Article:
Cubist buildings, Post modern buildings in Prague
It was at 16:30 when we finished looking round Dvorak Museum including the ground of the Villa Amerika. My mother was still full of beans and wanted to see Cubic buildings along the river on the Vysehrad district. On the other hand, my father was tired. I suggested he would have a rest in the hotel.
After leaving souvenirs in our rooms, we headed for Vysehrad via the Dancing House and the riverside. It was still very hot; we saw many people having parties, swimming and sunbathing along the river. Our destination was further down on the Rasinovo nari, Esplanade. Just after going past the railway bridge, we found the house of Kovarovicova – one of the most famous examples of Cubist architecture – was designed by Joseph Chochol and built in the years 1911–13. Like the shapes of Bohemian crystal glasses, the façade showed vertical and horizontal lines, jagged accentuations projecting from the flat surface. The iron gate surrounding the garden had zigzag shaped cut, which we thought quite interesting.
We further walked on the riverside and found the semi-detached house for three households.
The semi-detached building
As with the house of Kovarovicova, this semi-detached house was designed by Joseph Chochol.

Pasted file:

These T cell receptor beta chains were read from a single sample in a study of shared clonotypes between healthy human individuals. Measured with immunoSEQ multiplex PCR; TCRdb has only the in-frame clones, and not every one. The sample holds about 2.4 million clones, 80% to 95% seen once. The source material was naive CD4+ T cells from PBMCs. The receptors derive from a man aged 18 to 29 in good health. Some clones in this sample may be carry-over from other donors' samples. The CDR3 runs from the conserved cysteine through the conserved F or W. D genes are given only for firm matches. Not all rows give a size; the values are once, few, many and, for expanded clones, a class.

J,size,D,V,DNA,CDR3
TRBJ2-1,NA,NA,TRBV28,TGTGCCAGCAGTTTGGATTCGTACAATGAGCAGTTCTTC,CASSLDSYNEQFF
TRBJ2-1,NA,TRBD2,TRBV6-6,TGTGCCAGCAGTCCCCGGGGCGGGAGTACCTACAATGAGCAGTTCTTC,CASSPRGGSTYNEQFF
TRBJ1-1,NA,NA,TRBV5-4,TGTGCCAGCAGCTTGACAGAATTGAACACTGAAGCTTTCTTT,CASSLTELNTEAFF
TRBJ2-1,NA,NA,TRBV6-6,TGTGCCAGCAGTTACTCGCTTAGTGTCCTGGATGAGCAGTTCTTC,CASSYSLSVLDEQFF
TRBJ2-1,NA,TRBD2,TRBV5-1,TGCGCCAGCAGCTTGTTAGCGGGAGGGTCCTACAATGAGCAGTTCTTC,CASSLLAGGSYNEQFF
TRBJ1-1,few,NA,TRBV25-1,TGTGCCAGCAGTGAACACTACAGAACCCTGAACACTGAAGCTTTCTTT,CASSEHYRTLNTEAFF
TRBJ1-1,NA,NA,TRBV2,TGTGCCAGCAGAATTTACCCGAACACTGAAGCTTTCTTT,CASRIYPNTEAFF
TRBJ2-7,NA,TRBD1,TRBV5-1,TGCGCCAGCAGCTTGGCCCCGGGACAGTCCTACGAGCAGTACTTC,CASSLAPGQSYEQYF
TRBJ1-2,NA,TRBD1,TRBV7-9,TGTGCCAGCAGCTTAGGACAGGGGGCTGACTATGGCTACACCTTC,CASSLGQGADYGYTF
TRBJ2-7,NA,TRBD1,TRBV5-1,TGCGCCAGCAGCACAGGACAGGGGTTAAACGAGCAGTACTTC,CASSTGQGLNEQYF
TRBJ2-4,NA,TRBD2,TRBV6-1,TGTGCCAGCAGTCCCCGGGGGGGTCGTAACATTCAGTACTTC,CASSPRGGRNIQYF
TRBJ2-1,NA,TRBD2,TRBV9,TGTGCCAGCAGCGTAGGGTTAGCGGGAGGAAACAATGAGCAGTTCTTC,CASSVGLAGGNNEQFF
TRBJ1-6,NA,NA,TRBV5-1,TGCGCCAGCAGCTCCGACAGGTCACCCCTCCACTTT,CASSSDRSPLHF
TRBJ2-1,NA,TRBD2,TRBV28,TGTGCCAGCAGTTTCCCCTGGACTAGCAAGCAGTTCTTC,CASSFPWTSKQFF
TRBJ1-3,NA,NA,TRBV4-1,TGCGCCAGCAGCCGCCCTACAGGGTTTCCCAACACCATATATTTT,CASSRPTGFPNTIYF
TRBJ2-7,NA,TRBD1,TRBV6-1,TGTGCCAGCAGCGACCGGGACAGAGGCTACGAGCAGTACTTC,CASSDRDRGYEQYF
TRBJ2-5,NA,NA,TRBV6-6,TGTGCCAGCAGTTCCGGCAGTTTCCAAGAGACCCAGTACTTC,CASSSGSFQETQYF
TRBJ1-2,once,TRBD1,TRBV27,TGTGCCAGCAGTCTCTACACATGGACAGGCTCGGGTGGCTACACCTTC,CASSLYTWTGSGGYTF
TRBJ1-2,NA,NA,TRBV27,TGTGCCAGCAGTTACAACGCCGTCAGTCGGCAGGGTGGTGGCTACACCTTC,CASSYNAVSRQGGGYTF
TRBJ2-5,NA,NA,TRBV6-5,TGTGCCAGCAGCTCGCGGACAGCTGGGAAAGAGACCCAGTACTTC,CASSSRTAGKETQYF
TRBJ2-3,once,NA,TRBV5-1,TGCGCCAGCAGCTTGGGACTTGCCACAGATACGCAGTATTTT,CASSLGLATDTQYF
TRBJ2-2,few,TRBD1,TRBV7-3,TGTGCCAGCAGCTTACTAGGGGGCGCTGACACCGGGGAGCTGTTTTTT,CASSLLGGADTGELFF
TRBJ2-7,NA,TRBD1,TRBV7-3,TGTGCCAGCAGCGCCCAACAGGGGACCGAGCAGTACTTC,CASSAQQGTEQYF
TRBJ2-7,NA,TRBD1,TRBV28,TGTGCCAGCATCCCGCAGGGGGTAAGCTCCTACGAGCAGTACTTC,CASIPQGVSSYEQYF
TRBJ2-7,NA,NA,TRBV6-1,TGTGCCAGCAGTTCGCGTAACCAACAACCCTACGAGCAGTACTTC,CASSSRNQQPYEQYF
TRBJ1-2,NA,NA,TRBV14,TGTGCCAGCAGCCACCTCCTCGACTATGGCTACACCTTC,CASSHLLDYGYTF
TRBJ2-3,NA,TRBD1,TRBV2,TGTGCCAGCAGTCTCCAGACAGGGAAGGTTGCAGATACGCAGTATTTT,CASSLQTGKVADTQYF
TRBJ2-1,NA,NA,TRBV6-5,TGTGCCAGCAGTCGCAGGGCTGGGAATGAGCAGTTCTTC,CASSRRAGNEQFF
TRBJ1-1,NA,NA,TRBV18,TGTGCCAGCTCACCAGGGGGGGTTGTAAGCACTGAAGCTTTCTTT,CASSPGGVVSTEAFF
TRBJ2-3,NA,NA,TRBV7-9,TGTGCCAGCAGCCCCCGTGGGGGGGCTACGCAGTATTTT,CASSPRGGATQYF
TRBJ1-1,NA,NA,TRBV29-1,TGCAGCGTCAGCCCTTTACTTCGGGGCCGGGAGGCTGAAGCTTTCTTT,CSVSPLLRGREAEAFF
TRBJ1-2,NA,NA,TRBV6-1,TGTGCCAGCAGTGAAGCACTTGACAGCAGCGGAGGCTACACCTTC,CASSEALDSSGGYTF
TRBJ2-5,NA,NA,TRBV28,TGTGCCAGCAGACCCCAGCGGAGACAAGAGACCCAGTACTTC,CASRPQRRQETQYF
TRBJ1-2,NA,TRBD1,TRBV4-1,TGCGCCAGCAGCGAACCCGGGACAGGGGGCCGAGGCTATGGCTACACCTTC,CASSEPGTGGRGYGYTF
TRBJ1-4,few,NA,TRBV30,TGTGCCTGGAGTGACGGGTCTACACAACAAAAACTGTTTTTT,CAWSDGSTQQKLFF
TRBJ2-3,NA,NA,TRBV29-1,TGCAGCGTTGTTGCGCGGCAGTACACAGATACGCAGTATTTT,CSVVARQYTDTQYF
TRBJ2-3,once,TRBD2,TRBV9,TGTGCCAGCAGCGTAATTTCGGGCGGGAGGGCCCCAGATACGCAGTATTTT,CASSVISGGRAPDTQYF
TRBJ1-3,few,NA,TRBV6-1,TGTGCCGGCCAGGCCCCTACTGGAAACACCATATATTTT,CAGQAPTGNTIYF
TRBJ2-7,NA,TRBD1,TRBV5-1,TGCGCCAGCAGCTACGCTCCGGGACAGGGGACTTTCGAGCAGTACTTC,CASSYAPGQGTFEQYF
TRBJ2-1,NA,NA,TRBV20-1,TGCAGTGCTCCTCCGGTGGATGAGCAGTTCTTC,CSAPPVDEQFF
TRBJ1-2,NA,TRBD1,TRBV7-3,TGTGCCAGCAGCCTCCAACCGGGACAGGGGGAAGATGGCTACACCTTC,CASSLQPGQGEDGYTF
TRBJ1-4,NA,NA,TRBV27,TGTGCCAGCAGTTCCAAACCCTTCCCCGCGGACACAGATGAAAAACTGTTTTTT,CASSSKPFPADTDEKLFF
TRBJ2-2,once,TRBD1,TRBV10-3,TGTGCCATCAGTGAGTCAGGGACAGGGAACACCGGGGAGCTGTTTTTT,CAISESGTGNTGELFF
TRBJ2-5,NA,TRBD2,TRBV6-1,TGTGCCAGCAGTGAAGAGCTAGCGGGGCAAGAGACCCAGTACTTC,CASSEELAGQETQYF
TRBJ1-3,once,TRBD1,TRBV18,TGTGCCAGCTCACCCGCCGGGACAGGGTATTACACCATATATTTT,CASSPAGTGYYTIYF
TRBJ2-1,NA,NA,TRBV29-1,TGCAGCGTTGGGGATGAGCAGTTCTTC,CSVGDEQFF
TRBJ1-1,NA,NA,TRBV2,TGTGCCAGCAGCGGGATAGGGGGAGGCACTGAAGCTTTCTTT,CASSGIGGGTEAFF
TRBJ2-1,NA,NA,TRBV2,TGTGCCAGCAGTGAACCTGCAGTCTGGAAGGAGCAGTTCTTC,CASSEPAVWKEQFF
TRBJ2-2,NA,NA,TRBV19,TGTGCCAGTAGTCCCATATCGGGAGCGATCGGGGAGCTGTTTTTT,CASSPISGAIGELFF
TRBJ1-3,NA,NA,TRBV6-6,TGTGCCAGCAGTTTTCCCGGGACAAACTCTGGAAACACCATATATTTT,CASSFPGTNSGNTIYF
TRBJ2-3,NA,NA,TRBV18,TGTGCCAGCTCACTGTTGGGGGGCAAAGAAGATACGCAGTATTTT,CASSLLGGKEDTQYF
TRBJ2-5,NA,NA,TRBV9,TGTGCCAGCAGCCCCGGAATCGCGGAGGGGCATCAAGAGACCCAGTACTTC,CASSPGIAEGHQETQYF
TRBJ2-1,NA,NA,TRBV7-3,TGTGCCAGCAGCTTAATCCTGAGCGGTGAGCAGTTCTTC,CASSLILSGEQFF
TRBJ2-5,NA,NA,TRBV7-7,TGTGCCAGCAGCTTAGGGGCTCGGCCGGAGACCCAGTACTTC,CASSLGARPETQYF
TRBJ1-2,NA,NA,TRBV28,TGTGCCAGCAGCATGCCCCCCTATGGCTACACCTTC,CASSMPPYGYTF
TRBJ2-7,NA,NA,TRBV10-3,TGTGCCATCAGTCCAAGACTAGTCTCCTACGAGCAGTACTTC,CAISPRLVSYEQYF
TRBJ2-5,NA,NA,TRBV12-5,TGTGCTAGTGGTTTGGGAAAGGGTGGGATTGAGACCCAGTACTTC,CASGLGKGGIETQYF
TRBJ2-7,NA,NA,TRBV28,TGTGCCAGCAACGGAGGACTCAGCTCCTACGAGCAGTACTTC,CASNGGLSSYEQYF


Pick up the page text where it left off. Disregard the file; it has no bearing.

This semi-detached building was also designed by Joseph Chochol, and like the house of Kovarovicova, there were a number of sharp wedges projecting from the surface of the wall and was designed in a symmetrical feature. The middle house, possessing larger space than both side of the houses, had an art-deco style balcony and residents were sitting and overlooking riverside. On both sides of balcony showed beautiful carvings of people on the cornice.
While looking at number of old and beautiful buildings, we saw quite a few modern and art-deco style buildings in Prague. The newest building is Dancing House designed by American architect Frank Gehry in the early 1990s. Looking at that building from the nearest bridge, a two-joint building really looked like two people were dancing – understandably, this revolutionary asymmetrical building was quite controversial in the 1990s but has become one of Prague’s landmarks in recent years. I thought this post modern building created a good juxtaposition among the classic buildings which were built earlier time.
Strolling through streets and corners flanked by buildings established and designed at different time of periods, it made us feel as though we were walking
on an open-air museum of architecture.
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